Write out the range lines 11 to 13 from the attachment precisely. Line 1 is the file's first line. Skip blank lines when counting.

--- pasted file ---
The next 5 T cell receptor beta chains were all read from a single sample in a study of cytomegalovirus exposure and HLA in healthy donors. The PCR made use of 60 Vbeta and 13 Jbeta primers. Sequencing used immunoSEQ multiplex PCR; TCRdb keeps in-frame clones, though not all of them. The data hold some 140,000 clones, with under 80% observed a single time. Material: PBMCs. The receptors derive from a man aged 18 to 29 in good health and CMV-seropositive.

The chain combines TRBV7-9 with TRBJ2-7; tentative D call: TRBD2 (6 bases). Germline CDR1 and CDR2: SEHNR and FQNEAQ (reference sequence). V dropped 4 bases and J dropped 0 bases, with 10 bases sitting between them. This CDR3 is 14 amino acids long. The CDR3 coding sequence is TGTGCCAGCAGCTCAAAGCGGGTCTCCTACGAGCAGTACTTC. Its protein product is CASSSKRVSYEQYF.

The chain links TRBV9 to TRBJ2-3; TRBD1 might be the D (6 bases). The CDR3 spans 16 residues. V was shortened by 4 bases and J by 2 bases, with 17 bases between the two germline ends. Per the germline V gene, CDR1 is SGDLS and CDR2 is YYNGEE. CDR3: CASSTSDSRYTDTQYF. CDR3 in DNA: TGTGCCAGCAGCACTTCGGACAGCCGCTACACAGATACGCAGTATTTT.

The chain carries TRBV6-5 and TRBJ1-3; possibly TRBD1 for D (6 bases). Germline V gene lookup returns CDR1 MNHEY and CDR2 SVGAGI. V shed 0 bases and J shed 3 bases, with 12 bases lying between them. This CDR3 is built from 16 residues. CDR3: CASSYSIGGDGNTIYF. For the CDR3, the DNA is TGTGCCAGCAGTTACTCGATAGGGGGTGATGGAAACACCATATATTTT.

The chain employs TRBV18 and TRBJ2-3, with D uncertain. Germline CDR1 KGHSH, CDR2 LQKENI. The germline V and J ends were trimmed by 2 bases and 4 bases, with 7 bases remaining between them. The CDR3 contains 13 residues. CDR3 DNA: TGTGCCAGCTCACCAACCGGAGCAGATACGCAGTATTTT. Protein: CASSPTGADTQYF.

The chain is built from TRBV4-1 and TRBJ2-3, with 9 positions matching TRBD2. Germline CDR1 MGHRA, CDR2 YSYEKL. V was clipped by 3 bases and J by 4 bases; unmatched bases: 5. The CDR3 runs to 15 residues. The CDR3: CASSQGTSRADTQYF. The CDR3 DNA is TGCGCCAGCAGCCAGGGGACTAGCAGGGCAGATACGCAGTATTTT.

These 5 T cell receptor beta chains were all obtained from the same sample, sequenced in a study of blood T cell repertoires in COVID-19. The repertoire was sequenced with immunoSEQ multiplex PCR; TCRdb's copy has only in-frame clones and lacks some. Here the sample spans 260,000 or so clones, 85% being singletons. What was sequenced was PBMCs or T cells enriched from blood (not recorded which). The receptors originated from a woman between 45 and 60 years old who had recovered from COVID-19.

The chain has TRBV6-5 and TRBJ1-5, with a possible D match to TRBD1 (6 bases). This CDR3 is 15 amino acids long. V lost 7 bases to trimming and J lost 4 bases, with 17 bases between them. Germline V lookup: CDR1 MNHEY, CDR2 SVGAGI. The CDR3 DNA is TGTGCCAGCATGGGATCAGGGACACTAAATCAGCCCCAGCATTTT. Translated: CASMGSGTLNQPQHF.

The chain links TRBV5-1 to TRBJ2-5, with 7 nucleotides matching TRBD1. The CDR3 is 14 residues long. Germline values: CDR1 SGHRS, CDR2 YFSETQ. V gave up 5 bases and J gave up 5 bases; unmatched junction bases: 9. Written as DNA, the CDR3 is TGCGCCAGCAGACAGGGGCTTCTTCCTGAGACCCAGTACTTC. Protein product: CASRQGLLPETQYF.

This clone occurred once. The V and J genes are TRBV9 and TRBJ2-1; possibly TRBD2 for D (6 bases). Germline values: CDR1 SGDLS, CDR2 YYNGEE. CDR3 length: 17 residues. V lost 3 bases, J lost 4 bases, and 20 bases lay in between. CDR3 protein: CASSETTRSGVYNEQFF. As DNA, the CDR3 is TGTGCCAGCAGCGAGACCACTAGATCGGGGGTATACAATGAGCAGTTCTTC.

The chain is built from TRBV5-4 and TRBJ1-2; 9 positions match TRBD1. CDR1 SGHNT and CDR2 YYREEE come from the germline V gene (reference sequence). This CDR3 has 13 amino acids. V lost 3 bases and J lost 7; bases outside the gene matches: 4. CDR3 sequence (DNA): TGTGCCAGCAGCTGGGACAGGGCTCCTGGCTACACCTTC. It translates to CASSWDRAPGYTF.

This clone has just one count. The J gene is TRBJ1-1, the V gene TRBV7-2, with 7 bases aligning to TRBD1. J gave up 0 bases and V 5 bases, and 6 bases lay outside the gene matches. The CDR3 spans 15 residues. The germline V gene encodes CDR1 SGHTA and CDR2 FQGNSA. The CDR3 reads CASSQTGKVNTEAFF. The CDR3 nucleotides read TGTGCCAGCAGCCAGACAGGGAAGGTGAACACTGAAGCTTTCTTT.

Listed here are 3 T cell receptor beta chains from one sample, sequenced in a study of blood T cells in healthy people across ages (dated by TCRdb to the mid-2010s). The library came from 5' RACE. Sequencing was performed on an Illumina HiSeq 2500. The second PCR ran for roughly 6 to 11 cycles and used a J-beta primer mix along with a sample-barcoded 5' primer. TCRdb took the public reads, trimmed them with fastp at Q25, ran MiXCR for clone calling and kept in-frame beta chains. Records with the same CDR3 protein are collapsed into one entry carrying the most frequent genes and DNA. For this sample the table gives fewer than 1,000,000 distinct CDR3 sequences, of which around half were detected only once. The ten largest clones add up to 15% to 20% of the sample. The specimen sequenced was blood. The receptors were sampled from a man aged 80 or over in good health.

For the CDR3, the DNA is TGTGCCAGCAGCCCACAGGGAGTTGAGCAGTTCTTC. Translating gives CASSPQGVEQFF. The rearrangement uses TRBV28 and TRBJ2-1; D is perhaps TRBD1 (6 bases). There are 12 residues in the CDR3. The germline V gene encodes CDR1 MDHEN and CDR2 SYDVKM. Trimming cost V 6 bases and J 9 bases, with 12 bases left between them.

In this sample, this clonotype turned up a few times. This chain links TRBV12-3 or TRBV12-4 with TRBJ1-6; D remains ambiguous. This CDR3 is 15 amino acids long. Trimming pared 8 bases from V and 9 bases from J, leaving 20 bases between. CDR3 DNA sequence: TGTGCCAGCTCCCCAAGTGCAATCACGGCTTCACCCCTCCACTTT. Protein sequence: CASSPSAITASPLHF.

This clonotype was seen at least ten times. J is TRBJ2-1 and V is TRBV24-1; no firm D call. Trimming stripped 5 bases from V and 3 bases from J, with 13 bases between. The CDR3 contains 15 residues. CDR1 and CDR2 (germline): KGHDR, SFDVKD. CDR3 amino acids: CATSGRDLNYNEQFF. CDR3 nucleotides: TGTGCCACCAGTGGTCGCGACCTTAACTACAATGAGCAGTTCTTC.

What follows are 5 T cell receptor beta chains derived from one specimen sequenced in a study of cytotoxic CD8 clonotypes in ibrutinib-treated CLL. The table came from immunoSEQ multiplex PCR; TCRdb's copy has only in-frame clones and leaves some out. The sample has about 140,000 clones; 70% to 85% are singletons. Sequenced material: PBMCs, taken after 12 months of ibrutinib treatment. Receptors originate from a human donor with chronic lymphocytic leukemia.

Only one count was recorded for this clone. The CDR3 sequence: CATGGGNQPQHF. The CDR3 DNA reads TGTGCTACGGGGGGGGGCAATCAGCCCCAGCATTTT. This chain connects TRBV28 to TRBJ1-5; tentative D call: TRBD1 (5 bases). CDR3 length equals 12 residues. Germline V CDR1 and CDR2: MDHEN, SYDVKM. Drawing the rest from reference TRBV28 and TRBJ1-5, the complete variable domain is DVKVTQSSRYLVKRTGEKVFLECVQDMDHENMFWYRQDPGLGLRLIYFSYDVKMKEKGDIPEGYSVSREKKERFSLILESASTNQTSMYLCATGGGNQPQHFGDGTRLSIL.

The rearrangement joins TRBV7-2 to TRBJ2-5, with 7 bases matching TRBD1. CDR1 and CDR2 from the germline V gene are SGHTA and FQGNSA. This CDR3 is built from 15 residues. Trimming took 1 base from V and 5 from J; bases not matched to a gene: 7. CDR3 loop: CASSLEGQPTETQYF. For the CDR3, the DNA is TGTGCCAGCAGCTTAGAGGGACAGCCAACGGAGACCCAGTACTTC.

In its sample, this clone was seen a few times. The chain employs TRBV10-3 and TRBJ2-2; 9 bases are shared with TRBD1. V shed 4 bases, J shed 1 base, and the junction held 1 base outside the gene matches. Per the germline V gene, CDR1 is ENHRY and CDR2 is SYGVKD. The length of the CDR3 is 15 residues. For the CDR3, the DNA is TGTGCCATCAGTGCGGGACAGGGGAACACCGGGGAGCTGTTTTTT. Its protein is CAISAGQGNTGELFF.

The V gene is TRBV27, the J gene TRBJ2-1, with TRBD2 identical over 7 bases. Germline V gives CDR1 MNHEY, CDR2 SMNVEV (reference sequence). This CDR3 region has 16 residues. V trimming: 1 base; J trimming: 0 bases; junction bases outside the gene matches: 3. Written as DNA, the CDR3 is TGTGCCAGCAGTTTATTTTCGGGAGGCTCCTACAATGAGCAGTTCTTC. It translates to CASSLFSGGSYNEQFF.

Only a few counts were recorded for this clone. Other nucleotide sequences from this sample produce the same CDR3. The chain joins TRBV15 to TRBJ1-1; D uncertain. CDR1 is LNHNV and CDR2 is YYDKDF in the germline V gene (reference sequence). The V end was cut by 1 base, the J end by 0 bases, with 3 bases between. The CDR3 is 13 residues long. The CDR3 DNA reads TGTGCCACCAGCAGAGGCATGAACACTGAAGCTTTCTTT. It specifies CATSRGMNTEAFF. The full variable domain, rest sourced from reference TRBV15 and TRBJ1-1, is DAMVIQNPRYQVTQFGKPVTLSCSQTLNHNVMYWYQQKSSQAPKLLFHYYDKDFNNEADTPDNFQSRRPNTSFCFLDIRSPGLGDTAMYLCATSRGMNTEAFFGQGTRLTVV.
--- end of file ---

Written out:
The chain is built from TRBV5-4 and TRBJ1-2; 9 positions match TRBD1. CDR1 SGHNT and CDR2 YYREEE come from the germline V gene (reference sequence). This CDR3 has 13 amino acids. V lost 3 bases and J lost 7; bases outside the gene matches: 4. CDR3 sequence (DNA): TGTGCCAGCAGCTGGGACAGGGCTCCTGGCTACACCTTC. It translates to CASSWDRAPGYTF.

This clone has just one count. The J gene is TRBJ1-1, the V gene TRBV7-2, with 7 bases aligning to TRBD1. J gave up 0 bases and V 5 bases, and 6 bases lay outside the gene matches. The CDR3 spans 15 residues. The germline V gene encodes CDR1 SGHTA and CDR2 FQGNSA. The CDR3 reads CASSQTGKVNTEAFF. The CDR3 nucleotides read TGTGCCAGCAGCCAGACAGGGAAGGTGAACACTGAAGCTTTCTTT.

Listed here are 3 T cell receptor beta chains from one sample, sequenced in a study of blood T cells in healthy people across ages (dated by TCRdb to the mid-2010s). The library came from 5' RACE. Sequencing was performed on an Illumina HiSeq 2500. The second PCR ran for roughly 6 to 11 cycles and used a J-beta primer mix along with a sample-barcoded 5' primer. TCRdb took the public reads, trimmed them with fastp at Q25, ran MiXCR for clone calling and kept in-frame beta chains. Records with the same CDR3 protein are collapsed into one entry carrying the most frequent genes and DNA. For this sample the table gives fewer than 1,000,000 distinct CDR3 sequences, of which around half were detected only once. The ten largest clones add up to 15% to 20% of the sample. The specimen sequenced was blood. The receptors were sampled from a man aged 80 or over in good health.